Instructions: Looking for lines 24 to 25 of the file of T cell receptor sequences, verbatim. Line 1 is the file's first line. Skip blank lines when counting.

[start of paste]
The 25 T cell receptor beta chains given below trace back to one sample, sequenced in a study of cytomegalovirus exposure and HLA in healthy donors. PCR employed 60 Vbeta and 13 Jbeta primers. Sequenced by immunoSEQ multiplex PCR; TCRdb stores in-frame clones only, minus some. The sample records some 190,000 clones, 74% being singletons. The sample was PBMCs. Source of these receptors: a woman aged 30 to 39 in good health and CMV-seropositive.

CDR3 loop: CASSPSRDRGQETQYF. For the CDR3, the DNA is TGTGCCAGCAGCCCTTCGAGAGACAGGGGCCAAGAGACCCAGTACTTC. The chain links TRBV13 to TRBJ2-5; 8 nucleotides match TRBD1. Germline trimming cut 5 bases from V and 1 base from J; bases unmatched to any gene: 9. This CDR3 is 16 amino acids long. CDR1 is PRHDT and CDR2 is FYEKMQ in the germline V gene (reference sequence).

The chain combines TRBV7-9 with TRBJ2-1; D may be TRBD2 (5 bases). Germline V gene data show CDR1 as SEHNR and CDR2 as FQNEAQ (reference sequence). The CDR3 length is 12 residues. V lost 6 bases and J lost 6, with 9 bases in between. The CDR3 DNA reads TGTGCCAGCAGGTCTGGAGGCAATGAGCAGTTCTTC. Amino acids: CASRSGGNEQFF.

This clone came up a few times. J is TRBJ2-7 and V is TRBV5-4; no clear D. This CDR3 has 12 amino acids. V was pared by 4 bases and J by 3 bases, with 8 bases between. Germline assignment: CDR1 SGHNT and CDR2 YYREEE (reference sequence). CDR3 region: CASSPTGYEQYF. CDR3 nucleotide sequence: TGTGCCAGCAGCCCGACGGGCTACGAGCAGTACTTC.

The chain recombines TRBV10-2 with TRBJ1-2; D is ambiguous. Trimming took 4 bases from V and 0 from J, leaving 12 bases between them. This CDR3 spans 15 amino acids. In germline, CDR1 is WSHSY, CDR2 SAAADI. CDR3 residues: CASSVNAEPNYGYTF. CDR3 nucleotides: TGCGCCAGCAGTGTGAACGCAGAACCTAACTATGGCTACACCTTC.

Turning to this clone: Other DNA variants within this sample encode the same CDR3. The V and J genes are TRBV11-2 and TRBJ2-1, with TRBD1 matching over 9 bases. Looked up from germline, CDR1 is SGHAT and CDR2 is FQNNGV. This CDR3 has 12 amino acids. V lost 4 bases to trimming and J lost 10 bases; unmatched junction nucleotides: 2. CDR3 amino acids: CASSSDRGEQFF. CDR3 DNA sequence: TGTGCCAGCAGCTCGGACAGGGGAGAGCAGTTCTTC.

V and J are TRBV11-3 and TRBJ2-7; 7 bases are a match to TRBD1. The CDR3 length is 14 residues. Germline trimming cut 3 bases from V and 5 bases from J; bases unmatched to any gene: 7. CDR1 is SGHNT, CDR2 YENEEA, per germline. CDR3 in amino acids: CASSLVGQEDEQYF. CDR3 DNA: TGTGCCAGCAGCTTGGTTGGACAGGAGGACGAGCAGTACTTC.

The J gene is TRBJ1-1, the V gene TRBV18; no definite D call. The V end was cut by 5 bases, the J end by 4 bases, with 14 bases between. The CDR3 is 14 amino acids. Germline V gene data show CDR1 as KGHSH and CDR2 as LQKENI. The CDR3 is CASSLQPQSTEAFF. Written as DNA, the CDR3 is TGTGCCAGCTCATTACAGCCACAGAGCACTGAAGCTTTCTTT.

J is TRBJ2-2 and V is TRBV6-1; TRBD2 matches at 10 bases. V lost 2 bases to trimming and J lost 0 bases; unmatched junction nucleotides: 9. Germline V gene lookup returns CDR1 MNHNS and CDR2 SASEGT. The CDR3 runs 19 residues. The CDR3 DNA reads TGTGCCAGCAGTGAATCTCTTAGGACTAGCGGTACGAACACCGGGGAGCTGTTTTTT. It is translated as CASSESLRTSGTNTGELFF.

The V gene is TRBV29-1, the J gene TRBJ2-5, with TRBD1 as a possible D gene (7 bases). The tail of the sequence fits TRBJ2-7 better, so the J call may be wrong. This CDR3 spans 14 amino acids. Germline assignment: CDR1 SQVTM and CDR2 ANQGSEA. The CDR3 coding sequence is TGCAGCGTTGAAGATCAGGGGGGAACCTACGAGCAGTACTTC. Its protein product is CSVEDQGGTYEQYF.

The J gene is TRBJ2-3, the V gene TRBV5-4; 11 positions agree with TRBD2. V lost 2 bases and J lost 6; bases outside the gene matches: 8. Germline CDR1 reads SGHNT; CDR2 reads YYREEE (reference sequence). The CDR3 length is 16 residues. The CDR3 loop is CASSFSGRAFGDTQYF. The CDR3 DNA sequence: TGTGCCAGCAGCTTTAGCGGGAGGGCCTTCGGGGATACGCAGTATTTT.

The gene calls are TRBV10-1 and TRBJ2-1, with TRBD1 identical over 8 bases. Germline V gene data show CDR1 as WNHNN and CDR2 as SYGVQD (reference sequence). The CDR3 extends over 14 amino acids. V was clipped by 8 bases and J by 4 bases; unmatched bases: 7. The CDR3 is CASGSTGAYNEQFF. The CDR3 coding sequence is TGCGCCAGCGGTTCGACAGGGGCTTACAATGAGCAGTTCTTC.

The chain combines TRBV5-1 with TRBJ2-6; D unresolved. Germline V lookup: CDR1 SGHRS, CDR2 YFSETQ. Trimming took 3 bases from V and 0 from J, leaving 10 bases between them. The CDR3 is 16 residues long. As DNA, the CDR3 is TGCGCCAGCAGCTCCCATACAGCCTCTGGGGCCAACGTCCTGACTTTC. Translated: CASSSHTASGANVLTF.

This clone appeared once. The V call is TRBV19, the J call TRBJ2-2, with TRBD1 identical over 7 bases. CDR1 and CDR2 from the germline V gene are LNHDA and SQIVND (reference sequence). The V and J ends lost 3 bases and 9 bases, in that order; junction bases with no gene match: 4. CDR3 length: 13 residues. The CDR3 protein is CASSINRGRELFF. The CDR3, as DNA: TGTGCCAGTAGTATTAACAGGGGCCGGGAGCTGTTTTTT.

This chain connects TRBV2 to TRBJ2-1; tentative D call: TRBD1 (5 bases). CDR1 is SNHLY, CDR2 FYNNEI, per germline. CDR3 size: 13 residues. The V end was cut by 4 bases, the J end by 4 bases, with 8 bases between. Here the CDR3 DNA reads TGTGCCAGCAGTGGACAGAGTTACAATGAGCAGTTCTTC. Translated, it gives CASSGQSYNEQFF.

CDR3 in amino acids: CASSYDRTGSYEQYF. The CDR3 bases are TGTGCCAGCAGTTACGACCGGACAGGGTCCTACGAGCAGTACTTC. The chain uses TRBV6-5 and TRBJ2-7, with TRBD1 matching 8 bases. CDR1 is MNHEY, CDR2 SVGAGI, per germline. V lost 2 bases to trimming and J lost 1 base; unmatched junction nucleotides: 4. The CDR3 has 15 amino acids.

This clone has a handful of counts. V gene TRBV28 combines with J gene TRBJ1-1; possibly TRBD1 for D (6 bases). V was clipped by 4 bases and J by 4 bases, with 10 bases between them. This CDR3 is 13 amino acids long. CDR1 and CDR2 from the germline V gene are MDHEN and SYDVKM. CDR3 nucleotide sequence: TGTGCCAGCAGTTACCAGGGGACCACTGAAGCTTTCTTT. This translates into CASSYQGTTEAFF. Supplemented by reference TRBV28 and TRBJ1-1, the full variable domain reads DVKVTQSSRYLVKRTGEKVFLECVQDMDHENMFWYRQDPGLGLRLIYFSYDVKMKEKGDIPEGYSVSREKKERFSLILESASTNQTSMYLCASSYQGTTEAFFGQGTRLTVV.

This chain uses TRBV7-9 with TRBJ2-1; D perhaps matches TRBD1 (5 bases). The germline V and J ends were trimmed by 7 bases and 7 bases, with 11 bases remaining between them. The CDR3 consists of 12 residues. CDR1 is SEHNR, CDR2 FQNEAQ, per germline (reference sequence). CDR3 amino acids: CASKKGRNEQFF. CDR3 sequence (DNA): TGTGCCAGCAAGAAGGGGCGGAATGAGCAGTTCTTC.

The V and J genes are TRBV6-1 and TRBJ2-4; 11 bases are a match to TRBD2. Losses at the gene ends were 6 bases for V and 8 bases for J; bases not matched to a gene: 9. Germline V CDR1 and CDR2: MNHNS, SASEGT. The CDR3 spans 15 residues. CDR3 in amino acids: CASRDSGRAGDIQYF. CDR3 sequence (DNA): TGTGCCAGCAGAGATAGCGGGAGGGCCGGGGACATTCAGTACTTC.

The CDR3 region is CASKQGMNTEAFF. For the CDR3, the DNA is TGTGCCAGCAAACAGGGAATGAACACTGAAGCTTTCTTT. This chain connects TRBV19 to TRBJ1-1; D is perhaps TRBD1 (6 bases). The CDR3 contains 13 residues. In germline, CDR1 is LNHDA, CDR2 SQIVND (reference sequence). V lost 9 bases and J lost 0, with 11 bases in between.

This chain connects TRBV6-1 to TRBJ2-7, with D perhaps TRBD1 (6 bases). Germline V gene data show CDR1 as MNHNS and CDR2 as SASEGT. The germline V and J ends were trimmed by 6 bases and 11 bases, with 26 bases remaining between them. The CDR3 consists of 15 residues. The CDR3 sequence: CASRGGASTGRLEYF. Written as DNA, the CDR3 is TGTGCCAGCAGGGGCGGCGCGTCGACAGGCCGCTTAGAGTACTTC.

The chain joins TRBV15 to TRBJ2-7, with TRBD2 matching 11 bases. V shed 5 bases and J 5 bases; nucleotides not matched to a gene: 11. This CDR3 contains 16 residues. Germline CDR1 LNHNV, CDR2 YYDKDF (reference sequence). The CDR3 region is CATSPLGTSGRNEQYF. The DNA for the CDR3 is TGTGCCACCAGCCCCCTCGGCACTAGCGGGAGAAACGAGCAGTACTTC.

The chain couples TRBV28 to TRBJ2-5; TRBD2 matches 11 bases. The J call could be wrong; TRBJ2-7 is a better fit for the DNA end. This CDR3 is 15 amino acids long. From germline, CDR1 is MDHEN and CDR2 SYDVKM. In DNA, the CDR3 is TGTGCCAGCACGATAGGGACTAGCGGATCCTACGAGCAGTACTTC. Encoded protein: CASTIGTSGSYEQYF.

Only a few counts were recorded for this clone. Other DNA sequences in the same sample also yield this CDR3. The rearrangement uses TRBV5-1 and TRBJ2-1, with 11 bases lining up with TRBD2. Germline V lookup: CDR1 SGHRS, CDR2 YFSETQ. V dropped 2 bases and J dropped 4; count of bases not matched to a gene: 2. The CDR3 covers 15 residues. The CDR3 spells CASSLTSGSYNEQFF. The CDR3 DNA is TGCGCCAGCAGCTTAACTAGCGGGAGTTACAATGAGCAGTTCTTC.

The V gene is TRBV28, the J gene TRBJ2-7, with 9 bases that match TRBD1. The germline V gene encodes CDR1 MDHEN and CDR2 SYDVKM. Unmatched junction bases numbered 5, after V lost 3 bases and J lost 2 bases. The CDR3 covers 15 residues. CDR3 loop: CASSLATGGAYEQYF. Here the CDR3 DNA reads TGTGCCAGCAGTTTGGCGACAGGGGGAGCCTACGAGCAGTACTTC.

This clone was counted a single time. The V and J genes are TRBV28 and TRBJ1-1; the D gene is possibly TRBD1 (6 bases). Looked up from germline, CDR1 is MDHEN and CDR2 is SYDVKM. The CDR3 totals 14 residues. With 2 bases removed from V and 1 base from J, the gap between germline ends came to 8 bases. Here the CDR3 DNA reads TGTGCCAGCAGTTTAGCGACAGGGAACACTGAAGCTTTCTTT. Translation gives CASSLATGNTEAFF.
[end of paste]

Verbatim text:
Only a few counts were recorded for this clone. Other DNA sequences in the same sample also yield this CDR3. The rearrangement uses TRBV5-1 and TRBJ2-1, with 11 bases lining up with TRBD2. Germline V lookup: CDR1 SGHRS, CDR2 YFSETQ. V dropped 2 bases and J dropped 4; count of bases not matched to a gene: 2. The CDR3 covers 15 residues. The CDR3 spells CASSLTSGSYNEQFF. The CDR3 DNA is TGCGCCAGCAGCTTAACTAGCGGGAGTTACAATGAGCAGTTCTTC.

The V gene is TRBV28, the J gene TRBJ2-7, with 9 bases that match TRBD1. The germline V gene encodes CDR1 MDHEN and CDR2 SYDVKM. Unmatched junction bases numbered 5, after V lost 3 bases and J lost 2 bases. The CDR3 covers 15 residues. CDR3 loop: CASSLATGGAYEQYF. Here the CDR3 DNA reads TGTGCCAGCAGTTTGGCGACAGGGGGAGCCTACGAGCAGTACTTC.